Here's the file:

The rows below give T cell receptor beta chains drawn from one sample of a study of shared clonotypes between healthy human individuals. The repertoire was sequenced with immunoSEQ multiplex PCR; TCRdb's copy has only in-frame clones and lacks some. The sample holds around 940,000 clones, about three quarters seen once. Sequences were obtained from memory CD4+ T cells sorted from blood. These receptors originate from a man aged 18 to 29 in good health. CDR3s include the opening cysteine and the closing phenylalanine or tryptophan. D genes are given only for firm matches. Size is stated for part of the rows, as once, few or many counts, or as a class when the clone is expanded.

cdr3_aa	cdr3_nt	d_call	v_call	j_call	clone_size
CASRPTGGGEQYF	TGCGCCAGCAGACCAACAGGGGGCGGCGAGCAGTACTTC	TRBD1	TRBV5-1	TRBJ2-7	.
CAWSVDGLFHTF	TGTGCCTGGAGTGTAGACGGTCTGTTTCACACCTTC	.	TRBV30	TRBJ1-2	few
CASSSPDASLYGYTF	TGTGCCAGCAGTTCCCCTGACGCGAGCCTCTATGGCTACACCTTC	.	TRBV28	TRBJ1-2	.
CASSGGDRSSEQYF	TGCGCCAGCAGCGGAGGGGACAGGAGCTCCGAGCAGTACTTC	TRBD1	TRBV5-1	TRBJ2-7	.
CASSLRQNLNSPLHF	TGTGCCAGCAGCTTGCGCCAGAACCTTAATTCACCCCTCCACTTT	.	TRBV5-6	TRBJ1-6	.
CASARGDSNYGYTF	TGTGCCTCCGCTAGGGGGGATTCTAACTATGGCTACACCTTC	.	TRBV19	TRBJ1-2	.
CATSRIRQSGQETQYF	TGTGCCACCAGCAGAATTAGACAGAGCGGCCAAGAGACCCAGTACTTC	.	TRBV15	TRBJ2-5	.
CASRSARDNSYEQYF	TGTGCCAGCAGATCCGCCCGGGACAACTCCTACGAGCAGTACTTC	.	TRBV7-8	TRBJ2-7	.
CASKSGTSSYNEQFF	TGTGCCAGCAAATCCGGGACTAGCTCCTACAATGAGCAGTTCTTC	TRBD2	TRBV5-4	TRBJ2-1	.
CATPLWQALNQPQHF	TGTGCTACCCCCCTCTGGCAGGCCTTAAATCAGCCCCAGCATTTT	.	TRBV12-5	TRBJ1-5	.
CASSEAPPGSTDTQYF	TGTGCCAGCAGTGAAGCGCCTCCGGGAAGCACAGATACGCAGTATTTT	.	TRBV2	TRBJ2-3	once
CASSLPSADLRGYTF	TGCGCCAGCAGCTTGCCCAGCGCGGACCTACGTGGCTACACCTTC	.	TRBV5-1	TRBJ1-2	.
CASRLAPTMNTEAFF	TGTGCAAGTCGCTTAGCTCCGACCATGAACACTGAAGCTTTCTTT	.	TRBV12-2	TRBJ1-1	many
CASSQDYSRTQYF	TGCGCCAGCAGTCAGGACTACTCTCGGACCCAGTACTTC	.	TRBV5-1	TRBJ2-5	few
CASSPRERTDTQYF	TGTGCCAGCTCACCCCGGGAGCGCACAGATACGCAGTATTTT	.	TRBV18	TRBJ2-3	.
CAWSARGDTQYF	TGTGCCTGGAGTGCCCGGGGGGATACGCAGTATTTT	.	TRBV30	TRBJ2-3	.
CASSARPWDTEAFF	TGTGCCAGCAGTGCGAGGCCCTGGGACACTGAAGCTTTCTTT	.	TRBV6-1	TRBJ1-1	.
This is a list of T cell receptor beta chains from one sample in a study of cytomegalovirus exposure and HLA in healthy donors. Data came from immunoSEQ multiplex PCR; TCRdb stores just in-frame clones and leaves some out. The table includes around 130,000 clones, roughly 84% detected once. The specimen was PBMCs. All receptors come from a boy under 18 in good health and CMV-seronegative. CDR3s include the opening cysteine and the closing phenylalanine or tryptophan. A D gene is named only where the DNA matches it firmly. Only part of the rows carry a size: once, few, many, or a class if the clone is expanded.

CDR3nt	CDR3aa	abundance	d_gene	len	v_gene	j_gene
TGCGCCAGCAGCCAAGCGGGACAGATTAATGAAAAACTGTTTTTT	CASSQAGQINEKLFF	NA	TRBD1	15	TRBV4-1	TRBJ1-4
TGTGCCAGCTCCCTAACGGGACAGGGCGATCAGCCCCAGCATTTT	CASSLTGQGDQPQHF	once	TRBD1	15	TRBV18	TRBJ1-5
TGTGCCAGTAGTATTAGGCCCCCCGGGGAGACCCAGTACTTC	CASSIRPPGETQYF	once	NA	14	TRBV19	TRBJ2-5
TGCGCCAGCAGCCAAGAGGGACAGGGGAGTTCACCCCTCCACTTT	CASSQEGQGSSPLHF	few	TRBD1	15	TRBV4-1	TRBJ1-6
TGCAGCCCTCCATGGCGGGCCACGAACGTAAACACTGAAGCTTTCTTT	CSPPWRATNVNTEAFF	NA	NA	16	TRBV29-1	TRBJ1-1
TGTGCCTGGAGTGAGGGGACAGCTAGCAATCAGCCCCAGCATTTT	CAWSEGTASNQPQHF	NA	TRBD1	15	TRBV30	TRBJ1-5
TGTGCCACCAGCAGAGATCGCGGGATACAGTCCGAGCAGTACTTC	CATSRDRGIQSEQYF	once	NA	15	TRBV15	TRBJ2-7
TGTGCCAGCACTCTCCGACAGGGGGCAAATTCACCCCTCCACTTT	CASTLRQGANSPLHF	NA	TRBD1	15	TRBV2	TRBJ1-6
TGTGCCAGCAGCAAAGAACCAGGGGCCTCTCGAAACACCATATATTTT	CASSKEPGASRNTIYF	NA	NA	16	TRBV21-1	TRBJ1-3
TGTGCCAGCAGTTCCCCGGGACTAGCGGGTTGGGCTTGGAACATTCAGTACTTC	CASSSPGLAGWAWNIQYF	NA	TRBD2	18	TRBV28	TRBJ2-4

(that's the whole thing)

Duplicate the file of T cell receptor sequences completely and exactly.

The rows below give T cell receptor beta chains drawn from one sample of a study of shared clonotypes between healthy human individuals. The repertoire was sequenced with immunoSEQ multiplex PCR; TCRdb's copy has only in-frame clones and lacks some. The sample holds around 940,000 clones, about three quarters seen once. Sequences were obtained from memory CD4+ T cells sorted from blood. These receptors originate from a man aged 18 to 29 in good health. CDR3s include the opening cysteine and the closing phenylalanine or tryptophan. D genes are given only for firm matches. Size is stated for part of the rows, as once, few or many counts, or as a class when the clone is expanded.

cdr3_aa	cdr3_nt	d_call	v_call	j_call	clone_size
CASRPTGGGEQYF	TGCGCCAGCAGACCAACAGGGGGCGGCGAGCAGTACTTC	TRBD1	TRBV5-1	TRBJ2-7	.
CAWSVDGLFHTF	TGTGCCTGGAGTGTAGACGGTCTGTTTCACACCTTC	.	TRBV30	TRBJ1-2	few
CASSSPDASLYGYTF	TGTGCCAGCAGTTCCCCTGACGCGAGCCTCTATGGCTACACCTTC	.	TRBV28	TRBJ1-2	.
CASSGGDRSSEQYF	TGCGCCAGCAGCGGAGGGGACAGGAGCTCCGAGCAGTACTTC	TRBD1	TRBV5-1	TRBJ2-7	.
CASSLRQNLNSPLHF	TGTGCCAGCAGCTTGCGCCAGAACCTTAATTCACCCCTCCACTTT	.	TRBV5-6	TRBJ1-6	.
CASARGDSNYGYTF	TGTGCCTCCGCTAGGGGGGATTCTAACTATGGCTACACCTTC	.	TRBV19	TRBJ1-2	.
CATSRIRQSGQETQYF	TGTGCCACCAGCAGAATTAGACAGAGCGGCCAAGAGACCCAGTACTTC	.	TRBV15	TRBJ2-5	.
CASRSARDNSYEQYF	TGTGCCAGCAGATCCGCCCGGGACAACTCCTACGAGCAGTACTTC	.	TRBV7-8	TRBJ2-7	.
CASKSGTSSYNEQFF	TGTGCCAGCAAATCCGGGACTAGCTCCTACAATGAGCAGTTCTTC	TRBD2	TRBV5-4	TRBJ2-1	.
CATPLWQALNQPQHF	TGTGCTACCCCCCTCTGGCAGGCCTTAAATCAGCCCCAGCATTTT	.	TRBV12-5	TRBJ1-5	.
CASSEAPPGSTDTQYF	TGTGCCAGCAGTGAAGCGCCTCCGGGAAGCACAGATACGCAGTATTTT	.	TRBV2	TRBJ2-3	once
CASSLPSADLRGYTF	TGCGCCAGCAGCTTGCCCAGCGCGGACCTACGTGGCTACACCTTC	.	TRBV5-1	TRBJ1-2	.
CASRLAPTMNTEAFF	TGTGCAAGTCGCTTAGCTCCGACCATGAACACTGAAGCTTTCTTT	.	TRBV12-2	TRBJ1-1	many
CASSQDYSRTQYF	TGCGCCAGCAGTCAGGACTACTCTCGGACCCAGTACTTC	.	TRBV5-1	TRBJ2-5	few
CASSPRERTDTQYF	TGTGCCAGCTCACCCCGGGAGCGCACAGATACGCAGTATTTT	.	TRBV18	TRBJ2-3	.
CAWSARGDTQYF	TGTGCCTGGAGTGCCCGGGGGGATACGCAGTATTTT	.	TRBV30	TRBJ2-3	.
CASSARPWDTEAFF	TGTGCCAGCAGTGCGAGGCCCTGGGACACTGAAGCTTTCTTT	.	TRBV6-1	TRBJ1-1	.
This is a list of T cell receptor beta chains from one sample in a study of cytomegalovirus exposure and HLA in healthy donors. Data came from immunoSEQ multiplex PCR; TCRdb stores just in-frame clones and leaves some out. The table includes around 130,000 clones, roughly 84% detected once. The specimen was PBMCs. All receptors come from a boy under 18 in good health and CMV-seronegative. CDR3s include the opening cysteine and the closing phenylalanine or tryptophan. A D gene is named only where the DNA matches it firmly. Only part of the rows carry a size: once, few, many, or a class if the clone is expanded.

CDR3nt	CDR3aa	abundance	d_gene	len	v_gene	j_gene
TGCGCCAGCAGCCAAGCGGGACAGATTAATGAAAAACTGTTTTTT	CASSQAGQINEKLFF	NA	TRBD1	15	TRBV4-1	TRBJ1-4
TGTGCCAGCTCCCTAACGGGACAGGGCGATCAGCCCCAGCATTTT	CASSLTGQGDQPQHF	once	TRBD1	15	TRBV18	TRBJ1-5
TGTGCCAGTAGTATTAGGCCCCCCGGGGAGACCCAGTACTTC	CASSIRPPGETQYF	once	NA	14	TRBV19	TRBJ2-5
TGCGCCAGCAGCCAAGAGGGACAGGGGAGTTCACCCCTCCACTTT	CASSQEGQGSSPLHF	few	TRBD1	15	TRBV4-1	TRBJ1-6
TGCAGCCCTCCATGGCGGGCCACGAACGTAAACACTGAAGCTTTCTTT	CSPPWRATNVNTEAFF	NA	NA	16	TRBV29-1	TRBJ1-1
TGTGCCTGGAGTGAGGGGACAGCTAGCAATCAGCCCCAGCATTTT	CAWSEGTASNQPQHF	NA	TRBD1	15	TRBV30	TRBJ1-5
TGTGCCACCAGCAGAGATCGCGGGATACAGTCCGAGCAGTACTTC	CATSRDRGIQSEQYF	once	NA	15	TRBV15	TRBJ2-7
TGTGCCAGCACTCTCCGACAGGGGGCAAATTCACCCCTCCACTTT	CASTLRQGANSPLHF	NA	TRBD1	15	TRBV2	TRBJ1-6
TGTGCCAGCAGCAAAGAACCAGGGGCCTCTCGAAACACCATATATTTT	CASSKEPGASRNTIYF	NA	NA	16	TRBV21-1	TRBJ1-3
TGTGCCAGCAGTTCCCCGGGACTAGCGGGTTGGGCTTGGAACATTCAGTACTTC	CASSSPGLAGWAWNIQYF	NA	TRBD2	18	TRBV28	TRBJ2-4